Is it bad to say that I skipped out on Two Worlds when it was originally released? It was panned by almost everyone I know which left me little reason to sit back and play it – given that time is a precious commodity. But when the sequel started garnering some headlines well before release, my interest was piqued enough to take a look and quite honestly I’m glad I did.
Two Worlds II picks up after the events of the first game, but all you really need to know is that you and your sister Kyra were captured and are being held captive in a dank castle by Gandohar. After years of torture, things were looking pretty bleak – but then a group of angry Orcs break in and set you free, while Kyra was swept away. Some fighting ensues, a fantastic cut scene of an Orc captain doing a ‘slow clap’ for your skills with a blade, and then you’re set out on a two hour training session to introduce the game world and the things that make the game so endearing, crafting. Once the extended tutorial is out of the way the world opens up in a big way.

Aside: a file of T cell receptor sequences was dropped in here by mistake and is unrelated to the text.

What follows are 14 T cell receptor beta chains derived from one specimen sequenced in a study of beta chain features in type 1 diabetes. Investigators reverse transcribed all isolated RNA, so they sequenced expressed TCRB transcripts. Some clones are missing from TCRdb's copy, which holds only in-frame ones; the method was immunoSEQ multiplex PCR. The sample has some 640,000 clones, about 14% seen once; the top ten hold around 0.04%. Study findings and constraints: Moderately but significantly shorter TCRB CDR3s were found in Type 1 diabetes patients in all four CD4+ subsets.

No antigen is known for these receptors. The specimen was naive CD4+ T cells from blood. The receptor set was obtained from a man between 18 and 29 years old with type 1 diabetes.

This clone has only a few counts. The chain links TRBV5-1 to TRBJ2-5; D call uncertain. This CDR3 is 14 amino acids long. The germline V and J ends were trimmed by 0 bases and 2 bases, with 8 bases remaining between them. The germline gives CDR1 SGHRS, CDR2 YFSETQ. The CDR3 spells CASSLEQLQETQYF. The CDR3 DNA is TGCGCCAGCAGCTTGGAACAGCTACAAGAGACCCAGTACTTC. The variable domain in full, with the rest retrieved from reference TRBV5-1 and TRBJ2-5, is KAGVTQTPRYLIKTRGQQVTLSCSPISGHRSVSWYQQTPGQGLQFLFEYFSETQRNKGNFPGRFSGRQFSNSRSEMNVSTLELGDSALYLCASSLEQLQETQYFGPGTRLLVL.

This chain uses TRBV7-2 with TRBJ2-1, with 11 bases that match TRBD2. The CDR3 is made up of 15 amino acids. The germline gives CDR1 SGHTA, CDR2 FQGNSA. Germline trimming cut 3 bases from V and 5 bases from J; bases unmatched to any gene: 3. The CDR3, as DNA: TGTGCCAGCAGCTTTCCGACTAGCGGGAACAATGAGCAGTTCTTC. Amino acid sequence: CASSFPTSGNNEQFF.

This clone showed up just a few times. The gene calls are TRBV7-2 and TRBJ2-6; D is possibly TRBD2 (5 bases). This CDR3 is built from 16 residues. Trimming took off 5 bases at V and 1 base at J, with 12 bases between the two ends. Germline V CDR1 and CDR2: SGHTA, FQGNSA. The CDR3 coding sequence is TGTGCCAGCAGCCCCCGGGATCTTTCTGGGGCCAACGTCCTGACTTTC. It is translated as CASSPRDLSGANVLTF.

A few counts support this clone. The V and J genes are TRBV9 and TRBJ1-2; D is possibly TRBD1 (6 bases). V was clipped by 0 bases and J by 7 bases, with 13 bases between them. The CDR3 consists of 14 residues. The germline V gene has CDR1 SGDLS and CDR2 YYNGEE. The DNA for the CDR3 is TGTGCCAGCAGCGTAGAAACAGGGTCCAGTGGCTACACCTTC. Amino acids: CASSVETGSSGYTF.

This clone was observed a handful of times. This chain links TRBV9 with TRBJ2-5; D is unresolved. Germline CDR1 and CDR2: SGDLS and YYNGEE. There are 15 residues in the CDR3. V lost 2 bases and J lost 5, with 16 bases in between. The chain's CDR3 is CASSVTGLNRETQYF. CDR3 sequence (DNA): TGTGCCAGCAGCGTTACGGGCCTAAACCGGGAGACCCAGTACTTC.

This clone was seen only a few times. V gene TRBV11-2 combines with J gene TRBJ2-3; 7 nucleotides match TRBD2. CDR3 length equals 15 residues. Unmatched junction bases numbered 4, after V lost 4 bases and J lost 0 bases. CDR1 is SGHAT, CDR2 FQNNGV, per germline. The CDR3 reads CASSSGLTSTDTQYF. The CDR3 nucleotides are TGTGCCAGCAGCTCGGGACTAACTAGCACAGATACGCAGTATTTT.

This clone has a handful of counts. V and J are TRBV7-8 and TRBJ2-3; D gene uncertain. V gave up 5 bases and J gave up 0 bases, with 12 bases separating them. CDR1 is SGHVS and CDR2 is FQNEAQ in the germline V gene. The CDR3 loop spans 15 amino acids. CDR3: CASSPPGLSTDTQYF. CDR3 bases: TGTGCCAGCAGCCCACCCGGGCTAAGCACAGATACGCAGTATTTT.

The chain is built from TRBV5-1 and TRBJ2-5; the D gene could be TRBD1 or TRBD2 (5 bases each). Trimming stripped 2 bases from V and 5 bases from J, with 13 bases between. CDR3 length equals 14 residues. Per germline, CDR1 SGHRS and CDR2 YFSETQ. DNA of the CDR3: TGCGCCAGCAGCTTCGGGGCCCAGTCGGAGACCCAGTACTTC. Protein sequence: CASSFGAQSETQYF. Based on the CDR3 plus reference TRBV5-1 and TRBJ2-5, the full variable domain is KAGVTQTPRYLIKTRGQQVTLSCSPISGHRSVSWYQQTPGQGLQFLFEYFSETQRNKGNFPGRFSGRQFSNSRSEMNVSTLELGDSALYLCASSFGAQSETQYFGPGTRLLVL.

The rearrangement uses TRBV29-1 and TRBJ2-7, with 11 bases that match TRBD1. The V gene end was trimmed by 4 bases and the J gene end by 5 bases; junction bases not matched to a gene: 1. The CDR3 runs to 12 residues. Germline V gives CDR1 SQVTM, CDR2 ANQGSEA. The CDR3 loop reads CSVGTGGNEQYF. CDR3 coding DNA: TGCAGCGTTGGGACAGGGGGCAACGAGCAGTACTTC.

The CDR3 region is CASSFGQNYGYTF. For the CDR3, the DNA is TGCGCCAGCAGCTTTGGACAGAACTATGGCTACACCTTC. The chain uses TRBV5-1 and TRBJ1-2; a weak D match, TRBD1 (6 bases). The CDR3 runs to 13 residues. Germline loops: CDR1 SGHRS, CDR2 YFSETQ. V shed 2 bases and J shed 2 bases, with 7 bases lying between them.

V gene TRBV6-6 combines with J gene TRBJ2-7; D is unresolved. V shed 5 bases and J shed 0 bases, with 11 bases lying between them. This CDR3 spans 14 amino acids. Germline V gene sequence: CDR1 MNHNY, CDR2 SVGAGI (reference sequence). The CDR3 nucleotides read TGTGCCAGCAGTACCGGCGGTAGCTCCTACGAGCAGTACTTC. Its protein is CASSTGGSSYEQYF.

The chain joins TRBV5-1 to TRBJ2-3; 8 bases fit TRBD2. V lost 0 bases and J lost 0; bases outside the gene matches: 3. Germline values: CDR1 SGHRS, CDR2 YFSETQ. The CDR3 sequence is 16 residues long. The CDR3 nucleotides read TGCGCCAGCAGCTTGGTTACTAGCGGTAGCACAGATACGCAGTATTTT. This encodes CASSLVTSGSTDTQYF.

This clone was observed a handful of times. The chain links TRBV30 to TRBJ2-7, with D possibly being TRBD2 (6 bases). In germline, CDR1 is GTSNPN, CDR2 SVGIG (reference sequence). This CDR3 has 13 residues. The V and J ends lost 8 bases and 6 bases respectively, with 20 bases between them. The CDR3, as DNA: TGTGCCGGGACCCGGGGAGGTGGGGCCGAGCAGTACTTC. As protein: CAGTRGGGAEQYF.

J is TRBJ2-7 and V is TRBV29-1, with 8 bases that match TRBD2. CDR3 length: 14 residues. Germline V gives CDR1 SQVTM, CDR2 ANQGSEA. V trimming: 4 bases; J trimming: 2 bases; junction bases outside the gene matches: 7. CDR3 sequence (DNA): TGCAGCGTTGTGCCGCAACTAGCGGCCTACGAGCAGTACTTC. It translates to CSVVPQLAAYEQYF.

As you work your way through the game, which by the way is a total loot grabbing game not unlike the Diablo series, only this time rather than simply selling off all of your wares you can actually deconstruct them at any time from within your inventory. Taking weapons and armor down to their core elements allows you to then use these pieces to upgrade other equipment. So early on, you can take your low level sword and upgrade it quite heavily, and even open up upgrade slots where you can augment your equipment with spells and other boosts. Not content with being your own blacksmith? Well, you’re covered here anyway – you also earn the ability to create your own spells and customize your staff’s powers. But wait, there’s more! You can also create your own potions and tinctures on the fly, so all of the herbs, meats and random body parts you’ll be picking up along the way are worth something when mixed in your portable cauldron. Experimentation is key for this, and thankfully each time you create something new you have the option of saving the recipe for future use rather than have to either rely on memory or actually having to write something down.